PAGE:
Types of Plastic

The world is brimming with plastics. Regardless of whether you understand it or not, for all intents and purposes all that you see and use every day is altogether or somewhat plastic material. Your TV, PC, vehicle, house, cooler, and numerous other basic items use plastic materials to make your life simpler and progressively direct. Be that as it may, all plastics are not made the same. Producers use a wide range of plastic materials and aggravates that each have exceptional properties.

Types of plastics
Types of plastics

The following is 5 of the most well known and ordinarily utilized plastics

Polycarbonate (PC)

Polyethylene (PE)

Polypropylene (PP)

Polyethylene Terephthalate (PETE or PET)

Polyvinyl Chloride (PVC)

Polycarbonate (PC)
Tough, stable, and transparent, polycarbonate is an excellent engineering plastic that is as clear as glass and two hundred and fifty times stronger. Thirty times stronger than acrylic, clear polycarbonate sheets are also easily worked, molded, and thermo-formed or cold-formed. Although extremely strong and impact-resistant, polycarbonate plastic possesses inherent design flexibility. Unlike glass or acrylic, polycarbonate plastic sheets can be cut or cold-formed on site without pre-forming and fabrication. Polycarbonate plastic is in a wide variety of products including greenhouses, DVDs, sunglasses, police riot gear, and more.

 Polyethylene (PE)
The most common plastic on earth, polyethylene can be manufactured in varying densities. Each different density of polyethylene gives the final plastic unique physical properties. As a result, polyethylene is in a wide variety of products.

Here are the four common polyethylene densities:

Low-Density Polyethylene (LDPE)
This density of polyethylene is ductile and used to make products like shopping bags, plastic bags, clear food containers, disposable packaging, etc.

 Medium-Density Polyethylene (MDPE)
Possessing more polymer chains and, thus, greater density, MDPE is typically in gas pipes, shrink film, carrier bags, screw closures, and more.

 High-Density Polyethylene (HDPE)
More rigid than both LDPE and MDPE, HDPE plastic sheeting is in products such as plastic bottles, piping for water and sewer, snowboards, boats, and folding chairs.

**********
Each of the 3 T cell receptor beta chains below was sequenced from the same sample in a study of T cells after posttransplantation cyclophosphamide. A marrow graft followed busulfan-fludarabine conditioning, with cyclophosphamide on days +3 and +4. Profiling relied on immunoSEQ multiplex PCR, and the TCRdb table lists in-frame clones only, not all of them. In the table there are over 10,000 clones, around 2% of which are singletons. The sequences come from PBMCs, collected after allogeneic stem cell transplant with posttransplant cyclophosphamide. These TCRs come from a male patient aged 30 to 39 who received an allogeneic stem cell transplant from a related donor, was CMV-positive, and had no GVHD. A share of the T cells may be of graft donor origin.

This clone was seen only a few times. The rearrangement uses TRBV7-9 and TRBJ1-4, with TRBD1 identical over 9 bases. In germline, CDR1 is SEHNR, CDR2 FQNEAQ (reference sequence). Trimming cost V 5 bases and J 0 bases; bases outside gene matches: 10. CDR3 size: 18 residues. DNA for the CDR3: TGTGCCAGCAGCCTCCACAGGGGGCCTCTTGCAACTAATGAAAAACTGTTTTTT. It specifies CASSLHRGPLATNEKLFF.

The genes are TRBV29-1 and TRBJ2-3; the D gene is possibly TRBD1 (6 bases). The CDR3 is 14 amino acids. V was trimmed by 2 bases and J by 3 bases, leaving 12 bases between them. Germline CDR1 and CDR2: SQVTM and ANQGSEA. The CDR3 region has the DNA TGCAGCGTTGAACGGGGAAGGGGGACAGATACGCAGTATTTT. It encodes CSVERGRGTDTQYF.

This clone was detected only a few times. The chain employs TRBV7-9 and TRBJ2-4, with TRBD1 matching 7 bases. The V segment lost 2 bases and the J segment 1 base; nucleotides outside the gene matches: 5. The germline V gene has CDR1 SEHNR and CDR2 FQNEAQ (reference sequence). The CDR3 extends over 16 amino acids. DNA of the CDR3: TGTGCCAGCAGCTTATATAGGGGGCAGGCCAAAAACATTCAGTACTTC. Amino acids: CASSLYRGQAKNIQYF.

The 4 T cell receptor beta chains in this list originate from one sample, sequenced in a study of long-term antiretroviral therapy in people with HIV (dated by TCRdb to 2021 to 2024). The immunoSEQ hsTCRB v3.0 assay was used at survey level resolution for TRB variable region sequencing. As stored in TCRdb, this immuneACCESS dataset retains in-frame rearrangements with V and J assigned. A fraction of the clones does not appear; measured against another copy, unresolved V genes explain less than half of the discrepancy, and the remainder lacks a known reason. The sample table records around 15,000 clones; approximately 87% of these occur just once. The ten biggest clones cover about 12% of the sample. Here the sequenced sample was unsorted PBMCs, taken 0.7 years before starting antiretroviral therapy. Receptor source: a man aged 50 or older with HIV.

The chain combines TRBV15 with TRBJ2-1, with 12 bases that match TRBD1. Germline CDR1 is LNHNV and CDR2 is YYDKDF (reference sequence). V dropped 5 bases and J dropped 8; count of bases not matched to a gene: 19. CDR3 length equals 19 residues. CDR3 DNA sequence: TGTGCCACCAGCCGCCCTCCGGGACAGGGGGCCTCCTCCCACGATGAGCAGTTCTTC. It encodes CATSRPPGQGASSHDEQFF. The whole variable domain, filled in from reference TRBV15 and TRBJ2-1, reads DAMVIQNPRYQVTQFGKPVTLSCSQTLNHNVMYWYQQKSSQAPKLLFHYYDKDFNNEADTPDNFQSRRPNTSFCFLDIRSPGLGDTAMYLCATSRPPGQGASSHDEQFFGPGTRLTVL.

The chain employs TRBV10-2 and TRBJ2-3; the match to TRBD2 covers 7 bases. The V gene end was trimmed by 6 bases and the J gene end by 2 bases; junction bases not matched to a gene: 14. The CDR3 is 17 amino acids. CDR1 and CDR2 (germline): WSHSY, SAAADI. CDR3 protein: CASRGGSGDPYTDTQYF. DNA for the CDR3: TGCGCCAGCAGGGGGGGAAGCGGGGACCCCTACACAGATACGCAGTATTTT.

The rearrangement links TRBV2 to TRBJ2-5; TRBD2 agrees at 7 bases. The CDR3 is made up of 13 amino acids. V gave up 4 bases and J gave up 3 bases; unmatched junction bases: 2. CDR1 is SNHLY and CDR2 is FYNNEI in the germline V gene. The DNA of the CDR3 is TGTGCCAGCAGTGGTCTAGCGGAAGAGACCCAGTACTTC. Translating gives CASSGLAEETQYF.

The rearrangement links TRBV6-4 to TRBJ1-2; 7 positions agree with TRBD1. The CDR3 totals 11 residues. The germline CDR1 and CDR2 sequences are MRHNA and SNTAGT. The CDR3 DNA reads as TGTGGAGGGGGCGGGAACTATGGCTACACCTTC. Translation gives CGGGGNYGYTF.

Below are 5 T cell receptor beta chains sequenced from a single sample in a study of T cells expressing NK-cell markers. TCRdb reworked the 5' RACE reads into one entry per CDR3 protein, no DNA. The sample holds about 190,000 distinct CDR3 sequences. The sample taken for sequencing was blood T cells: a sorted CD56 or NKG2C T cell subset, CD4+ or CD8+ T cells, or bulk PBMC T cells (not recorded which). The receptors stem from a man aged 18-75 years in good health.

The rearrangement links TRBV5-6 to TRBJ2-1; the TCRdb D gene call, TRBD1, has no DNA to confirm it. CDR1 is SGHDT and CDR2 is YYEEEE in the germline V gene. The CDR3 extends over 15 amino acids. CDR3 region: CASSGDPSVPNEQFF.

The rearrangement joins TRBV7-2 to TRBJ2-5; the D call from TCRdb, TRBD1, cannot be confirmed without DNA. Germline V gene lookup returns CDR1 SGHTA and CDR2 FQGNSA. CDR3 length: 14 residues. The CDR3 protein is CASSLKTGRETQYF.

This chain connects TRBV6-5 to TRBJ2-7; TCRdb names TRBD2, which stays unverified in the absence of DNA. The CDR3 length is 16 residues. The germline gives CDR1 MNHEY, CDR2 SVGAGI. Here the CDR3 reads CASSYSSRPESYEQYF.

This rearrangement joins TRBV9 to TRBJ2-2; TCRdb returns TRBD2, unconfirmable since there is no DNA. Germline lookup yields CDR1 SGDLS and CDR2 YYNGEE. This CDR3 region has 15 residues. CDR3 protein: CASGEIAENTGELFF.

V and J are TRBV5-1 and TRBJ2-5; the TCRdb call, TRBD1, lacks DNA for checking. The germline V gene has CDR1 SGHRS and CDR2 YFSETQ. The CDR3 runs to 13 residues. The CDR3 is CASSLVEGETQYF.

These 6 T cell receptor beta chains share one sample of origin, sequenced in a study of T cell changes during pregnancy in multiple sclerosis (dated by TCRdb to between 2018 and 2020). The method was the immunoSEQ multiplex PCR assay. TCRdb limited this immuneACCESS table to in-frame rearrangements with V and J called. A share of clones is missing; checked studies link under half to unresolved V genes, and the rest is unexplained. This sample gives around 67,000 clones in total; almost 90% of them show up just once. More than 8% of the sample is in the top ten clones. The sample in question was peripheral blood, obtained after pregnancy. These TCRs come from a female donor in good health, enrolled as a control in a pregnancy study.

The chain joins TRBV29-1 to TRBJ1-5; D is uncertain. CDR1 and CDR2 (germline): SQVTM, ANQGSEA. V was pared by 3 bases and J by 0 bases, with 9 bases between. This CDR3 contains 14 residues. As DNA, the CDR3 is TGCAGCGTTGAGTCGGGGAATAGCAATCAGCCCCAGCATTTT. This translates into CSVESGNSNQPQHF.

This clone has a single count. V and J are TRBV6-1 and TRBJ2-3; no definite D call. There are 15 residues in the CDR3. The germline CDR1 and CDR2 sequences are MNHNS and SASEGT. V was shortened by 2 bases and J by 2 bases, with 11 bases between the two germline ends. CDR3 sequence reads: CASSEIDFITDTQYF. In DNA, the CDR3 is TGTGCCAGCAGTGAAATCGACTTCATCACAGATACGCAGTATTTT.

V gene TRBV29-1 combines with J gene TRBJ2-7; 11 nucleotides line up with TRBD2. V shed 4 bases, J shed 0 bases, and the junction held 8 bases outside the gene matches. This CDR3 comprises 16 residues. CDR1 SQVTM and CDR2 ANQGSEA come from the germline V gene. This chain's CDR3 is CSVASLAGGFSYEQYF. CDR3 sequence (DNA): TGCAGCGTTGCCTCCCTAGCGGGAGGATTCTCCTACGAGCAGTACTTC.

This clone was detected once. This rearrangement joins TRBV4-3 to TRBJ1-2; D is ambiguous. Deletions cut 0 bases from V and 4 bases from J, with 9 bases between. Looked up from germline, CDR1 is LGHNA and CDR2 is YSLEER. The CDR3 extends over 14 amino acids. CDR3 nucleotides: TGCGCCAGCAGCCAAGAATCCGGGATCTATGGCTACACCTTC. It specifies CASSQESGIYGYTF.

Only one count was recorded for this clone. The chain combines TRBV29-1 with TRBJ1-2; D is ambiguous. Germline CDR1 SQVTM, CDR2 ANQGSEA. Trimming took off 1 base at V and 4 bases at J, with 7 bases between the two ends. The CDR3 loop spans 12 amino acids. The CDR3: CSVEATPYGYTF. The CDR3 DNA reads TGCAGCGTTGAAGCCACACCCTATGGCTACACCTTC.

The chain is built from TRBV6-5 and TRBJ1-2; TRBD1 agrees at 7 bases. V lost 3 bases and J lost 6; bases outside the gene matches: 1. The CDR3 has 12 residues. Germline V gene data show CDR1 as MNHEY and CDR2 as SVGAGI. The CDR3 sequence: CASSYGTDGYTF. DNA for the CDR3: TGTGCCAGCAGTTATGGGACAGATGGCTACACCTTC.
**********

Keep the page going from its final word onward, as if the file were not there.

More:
Polypropylene (PP)
This plastic material is a thermoplastic polymer and the world’s second-most widely produced synthetic plastic. Its widespread use and popularity are undoubted because polypropylene is one of the most flexible thermoplastics on the planet. Although PP is stronger than PE, it still retains flexibility. It will not crack under repeated stress. Durable, flexible, heat resistant, acid resistance, and cheap, polypropylene sheets are used to make laboratory equipment, automotive parts, medical devices, and food containers. Just to name a few.

 Polyethylene Terephthalate (PETE or PET)
The most common thermoplastic resin of the polyester family, PET is the fourth-most produced synthetic plastic. Polyethylene Terephthalate has excellent chemical resistance to organic materials and water and is easily recyclable. It is practically shatterproof and possesses an impressive high strength to weight ratio. This plastic material is in fibers for clothing, containers for foods and liquid, glass fiber for engineering resins, carbon nanotubes, and many other products that we use on a daily basis.

 Polyvinyl Chloride (PVC)
The third-most produced synthetic plastic polymer, PVC can be manufactured to possess rigid or flexible properties. It is well-known for its ability to blend with other materials. For example, expanded PVC sheets are a foamed polyvinyl chloride material that is ideal products like kiosks, store displays, and exhibits. The rigid form of PVC is commonly in construction materials, doors, windows, bottles, non-food packaging, and more. With the addition of plasticizers such as phthalates, the softer and more flexible form of PVC is in plumbing products, electrical cable insulation, clothing, medical tubing, and other similar products.

 

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